When I first came to the Daily office as a wide-eyed ProFro, I was 16, a young writer with no experience but a blog post or two for a small online publication back home. I didn’t know how much the next three years would change me; I certainly did not know that I would one day be writing this letter.
Six months ago, I ran for this position with the goal of reinvigorating the Daily classroom: We are a newsroom and a business, but above all we must be a place for student reporters, designers and photographers to learn about the craft. This is as true for me as it is for every other Daily staffer.
But the Daily editorship has taught me far more than management and communication skills. More than anything, working here has shown me the richness and diversity of Stanford life. Manning the student groups news desk has opened my mind to the very best of this campus; watching Stanford sports with the Daily team put me on a crash course in a dozen sports I had never seen live before.
The team that I got to work with this volume humbles me. I learned what it was like to be truly motivated by one’s colleagues, watching editors cram in problem sets during marathon editing nights and amazed by their ambition and industriousness. I learned what it was like to be a Stanford sports fan, watching Winston Shi pray not only at the two-minute warning, but on every third down.
I learned that “my” Stanford — the school I knew in my early days here — was only a very small part of the “real” Stanford. And while I have spent my fair share of time complaining of this place’s social ills — duck syndrome, passive-aggressive competitiveness and “relentless politeness,” among others — working at The Daily has shown me that I may have been too cynical, too closed-minded. Leading this incredible institution has opened my eyes to the breathtaking scale of Stanford’s operations and the diversity of Stanford life.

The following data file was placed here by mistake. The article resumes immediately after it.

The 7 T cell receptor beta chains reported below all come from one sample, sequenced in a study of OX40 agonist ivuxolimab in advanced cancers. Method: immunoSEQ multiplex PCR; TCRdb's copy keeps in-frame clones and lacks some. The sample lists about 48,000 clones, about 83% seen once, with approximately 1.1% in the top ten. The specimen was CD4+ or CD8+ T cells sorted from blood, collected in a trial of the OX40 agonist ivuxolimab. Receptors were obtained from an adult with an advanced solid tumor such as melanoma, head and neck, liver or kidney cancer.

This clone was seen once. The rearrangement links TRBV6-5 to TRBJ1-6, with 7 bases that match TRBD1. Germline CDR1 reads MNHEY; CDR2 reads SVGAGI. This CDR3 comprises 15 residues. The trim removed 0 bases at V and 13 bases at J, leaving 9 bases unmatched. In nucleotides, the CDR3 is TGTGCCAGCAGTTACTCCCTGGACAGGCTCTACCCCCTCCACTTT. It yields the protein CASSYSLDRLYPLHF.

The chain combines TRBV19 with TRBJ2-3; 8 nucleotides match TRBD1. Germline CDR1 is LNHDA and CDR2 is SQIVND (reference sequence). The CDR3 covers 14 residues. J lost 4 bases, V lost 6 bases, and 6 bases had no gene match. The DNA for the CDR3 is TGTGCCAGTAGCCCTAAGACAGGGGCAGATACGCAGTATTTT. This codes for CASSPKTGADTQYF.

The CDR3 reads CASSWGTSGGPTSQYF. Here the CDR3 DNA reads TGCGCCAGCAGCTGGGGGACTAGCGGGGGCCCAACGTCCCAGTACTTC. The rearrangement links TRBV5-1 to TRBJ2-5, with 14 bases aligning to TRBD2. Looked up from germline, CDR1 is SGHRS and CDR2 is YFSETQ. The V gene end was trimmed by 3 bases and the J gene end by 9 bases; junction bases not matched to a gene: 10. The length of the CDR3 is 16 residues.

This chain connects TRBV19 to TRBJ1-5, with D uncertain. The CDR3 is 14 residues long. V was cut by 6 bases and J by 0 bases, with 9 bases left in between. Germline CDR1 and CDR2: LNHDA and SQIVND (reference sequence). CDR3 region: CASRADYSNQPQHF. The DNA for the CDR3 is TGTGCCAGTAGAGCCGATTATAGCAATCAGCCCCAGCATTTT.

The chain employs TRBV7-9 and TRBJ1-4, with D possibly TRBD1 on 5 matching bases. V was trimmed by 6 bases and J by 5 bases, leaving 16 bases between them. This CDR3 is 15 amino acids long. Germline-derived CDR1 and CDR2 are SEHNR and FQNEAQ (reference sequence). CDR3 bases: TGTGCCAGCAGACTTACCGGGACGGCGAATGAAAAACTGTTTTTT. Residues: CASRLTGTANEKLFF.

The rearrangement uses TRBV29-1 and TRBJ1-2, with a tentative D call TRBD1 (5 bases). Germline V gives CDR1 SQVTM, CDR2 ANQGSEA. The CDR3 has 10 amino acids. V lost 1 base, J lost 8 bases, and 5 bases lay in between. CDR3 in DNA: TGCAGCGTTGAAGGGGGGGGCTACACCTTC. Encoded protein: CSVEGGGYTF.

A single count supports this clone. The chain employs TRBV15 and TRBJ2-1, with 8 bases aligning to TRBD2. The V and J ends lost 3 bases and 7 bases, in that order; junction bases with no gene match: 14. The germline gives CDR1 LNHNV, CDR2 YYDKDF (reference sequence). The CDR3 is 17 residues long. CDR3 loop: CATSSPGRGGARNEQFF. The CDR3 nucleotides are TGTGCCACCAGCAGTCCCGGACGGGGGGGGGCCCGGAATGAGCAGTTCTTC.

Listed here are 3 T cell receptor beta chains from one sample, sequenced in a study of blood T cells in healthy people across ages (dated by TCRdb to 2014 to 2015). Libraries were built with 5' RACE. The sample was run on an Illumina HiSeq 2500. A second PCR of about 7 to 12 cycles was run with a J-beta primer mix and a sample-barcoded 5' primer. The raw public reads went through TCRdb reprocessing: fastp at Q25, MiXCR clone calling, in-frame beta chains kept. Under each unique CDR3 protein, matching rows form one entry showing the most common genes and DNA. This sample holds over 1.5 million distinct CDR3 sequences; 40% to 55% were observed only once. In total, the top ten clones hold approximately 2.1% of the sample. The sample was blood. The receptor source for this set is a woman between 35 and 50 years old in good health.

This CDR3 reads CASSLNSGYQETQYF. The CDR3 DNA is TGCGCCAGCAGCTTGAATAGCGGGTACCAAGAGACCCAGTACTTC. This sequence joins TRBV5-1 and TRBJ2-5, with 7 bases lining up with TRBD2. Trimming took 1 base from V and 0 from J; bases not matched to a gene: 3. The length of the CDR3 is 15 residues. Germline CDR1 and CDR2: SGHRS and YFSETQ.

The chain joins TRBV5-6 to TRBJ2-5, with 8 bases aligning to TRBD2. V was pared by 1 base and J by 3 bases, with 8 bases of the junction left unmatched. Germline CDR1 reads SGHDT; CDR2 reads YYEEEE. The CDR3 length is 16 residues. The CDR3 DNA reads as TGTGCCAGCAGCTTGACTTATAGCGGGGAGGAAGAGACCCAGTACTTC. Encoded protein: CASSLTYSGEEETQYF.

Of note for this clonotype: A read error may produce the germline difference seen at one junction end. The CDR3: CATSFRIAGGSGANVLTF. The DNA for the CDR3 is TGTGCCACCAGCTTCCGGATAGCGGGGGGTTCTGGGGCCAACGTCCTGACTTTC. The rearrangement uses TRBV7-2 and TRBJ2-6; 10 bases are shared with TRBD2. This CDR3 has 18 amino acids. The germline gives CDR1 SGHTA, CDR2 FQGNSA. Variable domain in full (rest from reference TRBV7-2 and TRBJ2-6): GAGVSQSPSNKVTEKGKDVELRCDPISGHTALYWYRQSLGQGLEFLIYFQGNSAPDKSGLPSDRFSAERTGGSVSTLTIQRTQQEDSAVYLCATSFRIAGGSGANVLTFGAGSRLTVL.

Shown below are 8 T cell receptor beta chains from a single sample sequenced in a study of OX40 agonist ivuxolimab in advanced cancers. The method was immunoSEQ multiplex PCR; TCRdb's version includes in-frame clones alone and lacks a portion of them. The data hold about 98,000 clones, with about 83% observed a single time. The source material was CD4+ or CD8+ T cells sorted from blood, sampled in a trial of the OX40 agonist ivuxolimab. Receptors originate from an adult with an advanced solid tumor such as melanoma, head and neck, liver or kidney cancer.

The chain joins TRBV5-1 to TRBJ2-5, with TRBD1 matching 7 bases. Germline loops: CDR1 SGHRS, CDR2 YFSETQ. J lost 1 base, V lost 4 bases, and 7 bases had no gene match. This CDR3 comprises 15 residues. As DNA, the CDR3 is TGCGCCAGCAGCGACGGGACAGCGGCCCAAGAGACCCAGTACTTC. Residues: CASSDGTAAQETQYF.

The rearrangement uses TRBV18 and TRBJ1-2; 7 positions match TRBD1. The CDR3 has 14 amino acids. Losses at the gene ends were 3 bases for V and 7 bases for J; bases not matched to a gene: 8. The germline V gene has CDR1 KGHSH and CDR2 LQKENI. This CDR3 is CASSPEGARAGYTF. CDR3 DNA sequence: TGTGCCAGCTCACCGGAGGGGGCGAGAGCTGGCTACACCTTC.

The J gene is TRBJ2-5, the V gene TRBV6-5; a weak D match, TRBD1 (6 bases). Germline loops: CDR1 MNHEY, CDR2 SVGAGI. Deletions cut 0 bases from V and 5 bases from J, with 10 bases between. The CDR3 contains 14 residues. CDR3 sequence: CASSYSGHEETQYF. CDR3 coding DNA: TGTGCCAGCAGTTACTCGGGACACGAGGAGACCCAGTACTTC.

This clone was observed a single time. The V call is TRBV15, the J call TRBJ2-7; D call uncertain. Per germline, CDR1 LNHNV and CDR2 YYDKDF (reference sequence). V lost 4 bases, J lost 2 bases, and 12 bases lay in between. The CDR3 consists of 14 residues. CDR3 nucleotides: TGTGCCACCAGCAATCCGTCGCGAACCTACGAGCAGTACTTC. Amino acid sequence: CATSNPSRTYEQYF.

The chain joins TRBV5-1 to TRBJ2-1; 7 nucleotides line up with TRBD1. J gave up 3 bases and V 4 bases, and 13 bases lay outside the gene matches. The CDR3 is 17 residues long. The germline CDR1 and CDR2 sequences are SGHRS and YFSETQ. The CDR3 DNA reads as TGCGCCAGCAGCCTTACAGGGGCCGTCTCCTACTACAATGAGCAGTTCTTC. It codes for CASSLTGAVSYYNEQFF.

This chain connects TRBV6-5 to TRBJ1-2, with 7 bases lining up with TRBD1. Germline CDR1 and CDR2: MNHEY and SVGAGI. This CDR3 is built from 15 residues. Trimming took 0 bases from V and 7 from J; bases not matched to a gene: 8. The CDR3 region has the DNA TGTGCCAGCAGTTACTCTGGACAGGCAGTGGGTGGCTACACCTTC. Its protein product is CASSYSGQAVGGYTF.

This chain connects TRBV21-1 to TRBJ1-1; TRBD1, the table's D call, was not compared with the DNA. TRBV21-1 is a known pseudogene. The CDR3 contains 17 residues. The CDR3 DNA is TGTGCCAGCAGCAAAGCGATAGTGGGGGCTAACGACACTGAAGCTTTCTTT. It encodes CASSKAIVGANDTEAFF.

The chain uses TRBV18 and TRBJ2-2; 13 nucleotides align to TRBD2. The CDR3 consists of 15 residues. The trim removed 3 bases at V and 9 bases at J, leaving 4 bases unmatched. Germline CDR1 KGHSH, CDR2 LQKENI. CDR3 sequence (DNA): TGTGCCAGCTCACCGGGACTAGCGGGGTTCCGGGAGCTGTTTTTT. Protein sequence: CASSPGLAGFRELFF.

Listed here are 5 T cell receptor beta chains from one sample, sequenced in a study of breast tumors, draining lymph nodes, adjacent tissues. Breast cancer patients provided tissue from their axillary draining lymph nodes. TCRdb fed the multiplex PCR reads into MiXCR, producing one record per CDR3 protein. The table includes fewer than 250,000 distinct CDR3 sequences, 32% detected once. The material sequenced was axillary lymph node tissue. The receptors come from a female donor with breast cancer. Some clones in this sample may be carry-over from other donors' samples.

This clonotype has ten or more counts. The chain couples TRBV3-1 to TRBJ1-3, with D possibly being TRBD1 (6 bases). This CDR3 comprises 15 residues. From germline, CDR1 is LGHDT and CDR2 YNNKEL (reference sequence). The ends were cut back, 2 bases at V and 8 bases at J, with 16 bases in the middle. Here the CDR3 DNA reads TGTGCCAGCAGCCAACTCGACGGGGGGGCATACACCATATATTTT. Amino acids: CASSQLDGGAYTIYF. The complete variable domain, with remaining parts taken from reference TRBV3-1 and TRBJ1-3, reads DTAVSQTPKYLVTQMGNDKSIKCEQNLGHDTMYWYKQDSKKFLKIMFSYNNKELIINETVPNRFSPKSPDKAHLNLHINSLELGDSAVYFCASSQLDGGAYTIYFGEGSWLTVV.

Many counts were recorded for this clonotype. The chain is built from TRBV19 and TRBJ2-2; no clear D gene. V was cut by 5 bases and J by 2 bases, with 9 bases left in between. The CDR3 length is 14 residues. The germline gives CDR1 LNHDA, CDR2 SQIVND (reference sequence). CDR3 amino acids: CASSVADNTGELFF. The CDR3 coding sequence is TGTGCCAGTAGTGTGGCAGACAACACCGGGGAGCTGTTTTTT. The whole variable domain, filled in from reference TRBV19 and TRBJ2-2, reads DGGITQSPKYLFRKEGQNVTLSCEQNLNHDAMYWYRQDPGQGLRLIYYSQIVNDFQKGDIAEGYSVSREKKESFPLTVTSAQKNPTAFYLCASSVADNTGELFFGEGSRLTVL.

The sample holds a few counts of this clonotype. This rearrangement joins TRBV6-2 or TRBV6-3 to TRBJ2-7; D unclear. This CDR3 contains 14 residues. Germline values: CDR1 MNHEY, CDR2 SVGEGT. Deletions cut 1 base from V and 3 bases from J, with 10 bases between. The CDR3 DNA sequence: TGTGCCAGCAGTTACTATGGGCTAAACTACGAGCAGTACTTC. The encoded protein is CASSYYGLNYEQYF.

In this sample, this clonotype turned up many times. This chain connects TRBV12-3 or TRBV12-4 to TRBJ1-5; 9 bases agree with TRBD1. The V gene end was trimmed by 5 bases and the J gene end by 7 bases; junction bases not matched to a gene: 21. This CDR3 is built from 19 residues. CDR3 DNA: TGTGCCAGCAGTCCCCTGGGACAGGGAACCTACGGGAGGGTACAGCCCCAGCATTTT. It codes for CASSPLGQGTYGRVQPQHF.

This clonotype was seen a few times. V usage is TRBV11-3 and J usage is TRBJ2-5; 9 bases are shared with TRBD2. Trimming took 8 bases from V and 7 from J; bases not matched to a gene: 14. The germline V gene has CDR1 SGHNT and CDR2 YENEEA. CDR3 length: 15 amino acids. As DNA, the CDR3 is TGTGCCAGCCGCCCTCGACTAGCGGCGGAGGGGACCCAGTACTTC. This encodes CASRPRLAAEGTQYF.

Above all, I feel incredibly lucky to have had this opportunity. The Daily has defined my college career so far and I am blessed for everything it has given me. In particular, I would like to thank Stanford’s awesome Communication Department, whose faculty and affiliates have lent decades of irreplaceable support to student editors.
I’ve learned a lot over my time here, but I have had no education quite like working with my friend and The Daily’s new editor-in-chief. Regardless of his morning midterm or a long night in the lab, George Chen would burn the midnight oil with me until the paper was done. From him, I have learned what it means to be an organized manager, committed editor and loyal friend. I can’t thank him enough and could not be more confident of the Daily’s direction in the coming volume.
“Farewell” is not the right way to describe this column. In my platform for editor-in-chief, I expressed hope that my tenure would only serve as a launching point for the two years of transformation and innovation necessary to keep The Daily current in an industry undergoing breathtaking change. This week, I return to my familiar spot on the student groups news desk, working with new writers and covering Stanford’s vibrant student life. It’s the job I am best cut out for and something I remain deeply passionate about.
I can’t fathom what my life would be like without The Daily. I’m lucky I don’t have to face that reality for two more years.
Thank you, as always, for reading.
President and Editor in Chief, Volume CCXLIV
Contact Ed Ngai with all due congratulations and fanfare at email@example.com